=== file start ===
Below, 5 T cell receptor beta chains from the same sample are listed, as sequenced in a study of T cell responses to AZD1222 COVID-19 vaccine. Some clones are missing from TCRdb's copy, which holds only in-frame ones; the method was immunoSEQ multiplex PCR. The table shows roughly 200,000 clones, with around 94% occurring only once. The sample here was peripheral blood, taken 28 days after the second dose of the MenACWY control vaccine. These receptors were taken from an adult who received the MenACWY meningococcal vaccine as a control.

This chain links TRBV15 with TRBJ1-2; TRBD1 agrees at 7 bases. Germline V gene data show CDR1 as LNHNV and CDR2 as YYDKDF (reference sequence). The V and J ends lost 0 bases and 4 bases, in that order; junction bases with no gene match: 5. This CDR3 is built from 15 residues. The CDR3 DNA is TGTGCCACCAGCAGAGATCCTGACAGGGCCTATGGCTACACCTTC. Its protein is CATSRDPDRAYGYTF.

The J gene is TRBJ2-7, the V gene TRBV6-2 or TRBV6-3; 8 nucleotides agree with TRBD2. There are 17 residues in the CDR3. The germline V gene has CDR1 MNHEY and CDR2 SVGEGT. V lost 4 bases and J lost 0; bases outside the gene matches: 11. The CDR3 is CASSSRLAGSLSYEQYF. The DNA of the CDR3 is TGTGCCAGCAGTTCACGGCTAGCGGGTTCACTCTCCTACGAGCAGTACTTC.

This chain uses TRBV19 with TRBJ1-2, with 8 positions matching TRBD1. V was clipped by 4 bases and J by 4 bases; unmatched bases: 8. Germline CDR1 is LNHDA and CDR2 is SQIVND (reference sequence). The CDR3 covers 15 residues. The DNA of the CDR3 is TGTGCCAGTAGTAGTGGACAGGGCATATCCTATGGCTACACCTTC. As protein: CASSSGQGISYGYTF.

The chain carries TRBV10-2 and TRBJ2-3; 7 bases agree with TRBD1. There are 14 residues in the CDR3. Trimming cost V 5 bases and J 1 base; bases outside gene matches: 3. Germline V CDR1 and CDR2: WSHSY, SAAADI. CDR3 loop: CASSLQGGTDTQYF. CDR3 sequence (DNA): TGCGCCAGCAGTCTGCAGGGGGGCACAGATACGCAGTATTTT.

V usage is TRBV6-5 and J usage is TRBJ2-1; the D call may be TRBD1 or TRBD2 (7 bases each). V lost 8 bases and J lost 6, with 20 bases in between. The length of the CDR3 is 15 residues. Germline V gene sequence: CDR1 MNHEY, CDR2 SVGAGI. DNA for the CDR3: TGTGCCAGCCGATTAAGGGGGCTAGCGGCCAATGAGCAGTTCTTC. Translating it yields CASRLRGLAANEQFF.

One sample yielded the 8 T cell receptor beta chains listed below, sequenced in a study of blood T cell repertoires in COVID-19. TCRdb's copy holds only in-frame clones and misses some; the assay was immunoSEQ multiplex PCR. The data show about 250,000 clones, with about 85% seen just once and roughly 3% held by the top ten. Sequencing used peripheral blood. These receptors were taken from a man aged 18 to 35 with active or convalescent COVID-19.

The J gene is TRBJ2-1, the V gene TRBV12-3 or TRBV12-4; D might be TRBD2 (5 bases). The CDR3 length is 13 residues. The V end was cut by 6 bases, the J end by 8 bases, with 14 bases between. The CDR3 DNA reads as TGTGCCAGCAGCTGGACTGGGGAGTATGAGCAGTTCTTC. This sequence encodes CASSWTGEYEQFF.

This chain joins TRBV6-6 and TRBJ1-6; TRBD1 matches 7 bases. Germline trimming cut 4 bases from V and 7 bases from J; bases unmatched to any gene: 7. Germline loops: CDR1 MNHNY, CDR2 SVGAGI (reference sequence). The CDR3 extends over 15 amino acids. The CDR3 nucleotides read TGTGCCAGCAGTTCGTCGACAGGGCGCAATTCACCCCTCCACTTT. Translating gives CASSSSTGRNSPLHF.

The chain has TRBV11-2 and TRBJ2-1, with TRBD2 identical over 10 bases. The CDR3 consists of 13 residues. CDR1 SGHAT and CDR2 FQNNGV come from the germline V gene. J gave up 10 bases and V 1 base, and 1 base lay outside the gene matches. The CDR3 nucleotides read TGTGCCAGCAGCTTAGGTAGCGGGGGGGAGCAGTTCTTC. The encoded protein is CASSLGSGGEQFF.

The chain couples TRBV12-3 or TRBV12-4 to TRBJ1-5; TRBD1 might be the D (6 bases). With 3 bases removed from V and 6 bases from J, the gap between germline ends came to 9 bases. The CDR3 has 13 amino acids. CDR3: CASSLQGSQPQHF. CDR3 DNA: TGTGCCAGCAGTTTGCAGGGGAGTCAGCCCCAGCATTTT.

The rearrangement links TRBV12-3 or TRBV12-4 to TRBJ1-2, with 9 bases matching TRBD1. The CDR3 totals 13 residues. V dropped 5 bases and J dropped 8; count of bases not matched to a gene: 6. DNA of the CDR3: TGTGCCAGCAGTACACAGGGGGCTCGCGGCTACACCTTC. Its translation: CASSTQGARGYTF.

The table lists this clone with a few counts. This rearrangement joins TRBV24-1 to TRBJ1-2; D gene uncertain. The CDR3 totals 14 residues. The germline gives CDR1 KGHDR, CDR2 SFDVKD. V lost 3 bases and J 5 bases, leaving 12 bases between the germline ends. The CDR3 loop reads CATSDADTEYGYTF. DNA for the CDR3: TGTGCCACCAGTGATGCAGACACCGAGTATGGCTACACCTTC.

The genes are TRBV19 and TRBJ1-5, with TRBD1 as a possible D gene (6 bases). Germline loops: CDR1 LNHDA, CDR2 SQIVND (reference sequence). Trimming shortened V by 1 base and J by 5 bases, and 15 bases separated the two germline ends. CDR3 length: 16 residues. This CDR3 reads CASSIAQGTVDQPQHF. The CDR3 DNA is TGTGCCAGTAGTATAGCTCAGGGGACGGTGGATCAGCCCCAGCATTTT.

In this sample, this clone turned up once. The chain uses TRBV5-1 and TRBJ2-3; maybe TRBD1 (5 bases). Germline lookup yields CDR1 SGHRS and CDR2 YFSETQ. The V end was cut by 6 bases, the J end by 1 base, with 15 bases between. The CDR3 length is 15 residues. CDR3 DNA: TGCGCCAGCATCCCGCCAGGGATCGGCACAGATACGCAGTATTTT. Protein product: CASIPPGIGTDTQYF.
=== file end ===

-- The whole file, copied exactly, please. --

Below, 5 T cell receptor beta chains from the same sample are listed, as sequenced in a study of T cell responses to AZD1222 COVID-19 vaccine. Some clones are missing from TCRdb's copy, which holds only in-frame ones; the method was immunoSEQ multiplex PCR. The table shows roughly 200,000 clones, with around 94% occurring only once. The sample here was peripheral blood, taken 28 days after the second dose of the MenACWY control vaccine. These receptors were taken from an adult who received the MenACWY meningococcal vaccine as a control.

This chain links TRBV15 with TRBJ1-2; TRBD1 agrees at 7 bases. Germline V gene data show CDR1 as LNHNV and CDR2 as YYDKDF (reference sequence). The V and J ends lost 0 bases and 4 bases, in that order; junction bases with no gene match: 5. This CDR3 is built from 15 residues. The CDR3 DNA is TGTGCCACCAGCAGAGATCCTGACAGGGCCTATGGCTACACCTTC. Its protein is CATSRDPDRAYGYTF.

The J gene is TRBJ2-7, the V gene TRBV6-2 or TRBV6-3; 8 nucleotides agree with TRBD2. There are 17 residues in the CDR3. The germline V gene has CDR1 MNHEY and CDR2 SVGEGT. V lost 4 bases and J lost 0; bases outside the gene matches: 11. The CDR3 is CASSSRLAGSLSYEQYF. The DNA of the CDR3 is TGTGCCAGCAGTTCACGGCTAGCGGGTTCACTCTCCTACGAGCAGTACTTC.

This chain uses TRBV19 with TRBJ1-2, with 8 positions matching TRBD1. V was clipped by 4 bases and J by 4 bases; unmatched bases: 8. Germline CDR1 is LNHDA and CDR2 is SQIVND (reference sequence). The CDR3 covers 15 residues. The DNA of the CDR3 is TGTGCCAGTAGTAGTGGACAGGGCATATCCTATGGCTACACCTTC. As protein: CASSSGQGISYGYTF.

The chain carries TRBV10-2 and TRBJ2-3; 7 bases agree with TRBD1. There are 14 residues in the CDR3. Trimming cost V 5 bases and J 1 base; bases outside gene matches: 3. Germline V CDR1 and CDR2: WSHSY, SAAADI. CDR3 loop: CASSLQGGTDTQYF. CDR3 sequence (DNA): TGCGCCAGCAGTCTGCAGGGGGGCACAGATACGCAGTATTTT.

V usage is TRBV6-5 and J usage is TRBJ2-1; the D call may be TRBD1 or TRBD2 (7 bases each). V lost 8 bases and J lost 6, with 20 bases in between. The length of the CDR3 is 15 residues. Germline V gene sequence: CDR1 MNHEY, CDR2 SVGAGI. DNA for the CDR3: TGTGCCAGCCGATTAAGGGGGCTAGCGGCCAATGAGCAGTTCTTC. Translating it yields CASRLRGLAANEQFF.

One sample yielded the 8 T cell receptor beta chains listed below, sequenced in a study of blood T cell repertoires in COVID-19. TCRdb's copy holds only in-frame clones and misses some; the assay was immunoSEQ multiplex PCR. The data show about 250,000 clones, with about 85% seen just once and roughly 3% held by the top ten. Sequencing used peripheral blood. These receptors were taken from a man aged 18 to 35 with active or convalescent COVID-19.

The J gene is TRBJ2-1, the V gene TRBV12-3 or TRBV12-4; D might be TRBD2 (5 bases). The CDR3 length is 13 residues. The V end was cut by 6 bases, the J end by 8 bases, with 14 bases between. The CDR3 DNA reads as TGTGCCAGCAGCTGGACTGGGGAGTATGAGCAGTTCTTC. This sequence encodes CASSWTGEYEQFF.

This chain joins TRBV6-6 and TRBJ1-6; TRBD1 matches 7 bases. Germline trimming cut 4 bases from V and 7 bases from J; bases unmatched to any gene: 7. Germline loops: CDR1 MNHNY, CDR2 SVGAGI (reference sequence). The CDR3 extends over 15 amino acids. The CDR3 nucleotides read TGTGCCAGCAGTTCGTCGACAGGGCGCAATTCACCCCTCCACTTT. Translating gives CASSSSTGRNSPLHF.

The chain has TRBV11-2 and TRBJ2-1, with TRBD2 identical over 10 bases. The CDR3 consists of 13 residues. CDR1 SGHAT and CDR2 FQNNGV come from the germline V gene. J gave up 10 bases and V 1 base, and 1 base lay outside the gene matches. The CDR3 nucleotides read TGTGCCAGCAGCTTAGGTAGCGGGGGGGAGCAGTTCTTC. The encoded protein is CASSLGSGGEQFF.

The chain couples TRBV12-3 or TRBV12-4 to TRBJ1-5; TRBD1 might be the D (6 bases). With 3 bases removed from V and 6 bases from J, the gap between germline ends came to 9 bases. The CDR3 has 13 amino acids. CDR3: CASSLQGSQPQHF. CDR3 DNA: TGTGCCAGCAGTTTGCAGGGGAGTCAGCCCCAGCATTTT.

The rearrangement links TRBV12-3 or TRBV12-4 to TRBJ1-2, with 9 bases matching TRBD1. The CDR3 totals 13 residues. V dropped 5 bases and J dropped 8; count of bases not matched to a gene: 6. DNA of the CDR3: TGTGCCAGCAGTACACAGGGGGCTCGCGGCTACACCTTC. Its translation: CASSTQGARGYTF.

The table lists this clone with a few counts. This rearrangement joins TRBV24-1 to TRBJ1-2; D gene uncertain. The CDR3 totals 14 residues. The germline gives CDR1 KGHDR, CDR2 SFDVKD. V lost 3 bases and J 5 bases, leaving 12 bases between the germline ends. The CDR3 loop reads CATSDADTEYGYTF. DNA for the CDR3: TGTGCCACCAGTGATGCAGACACCGAGTATGGCTACACCTTC.

The genes are TRBV19 and TRBJ1-5, with TRBD1 as a possible D gene (6 bases). Germline loops: CDR1 LNHDA, CDR2 SQIVND (reference sequence). Trimming shortened V by 1 base and J by 5 bases, and 15 bases separated the two germline ends. CDR3 length: 16 residues. This CDR3 reads CASSIAQGTVDQPQHF. The CDR3 DNA is TGTGCCAGTAGTATAGCTCAGGGGACGGTGGATCAGCCCCAGCATTTT.

In this sample, this clone turned up once. The chain uses TRBV5-1 and TRBJ2-3; maybe TRBD1 (5 bases). Germline lookup yields CDR1 SGHRS and CDR2 YFSETQ. The V end was cut by 6 bases, the J end by 1 base, with 15 bases between. The CDR3 length is 15 residues. CDR3 DNA: TGCGCCAGCATCCCGCCAGGGATCGGCACAGATACGCAGTATTTT. Protein product: CASIPPGIGTDTQYF.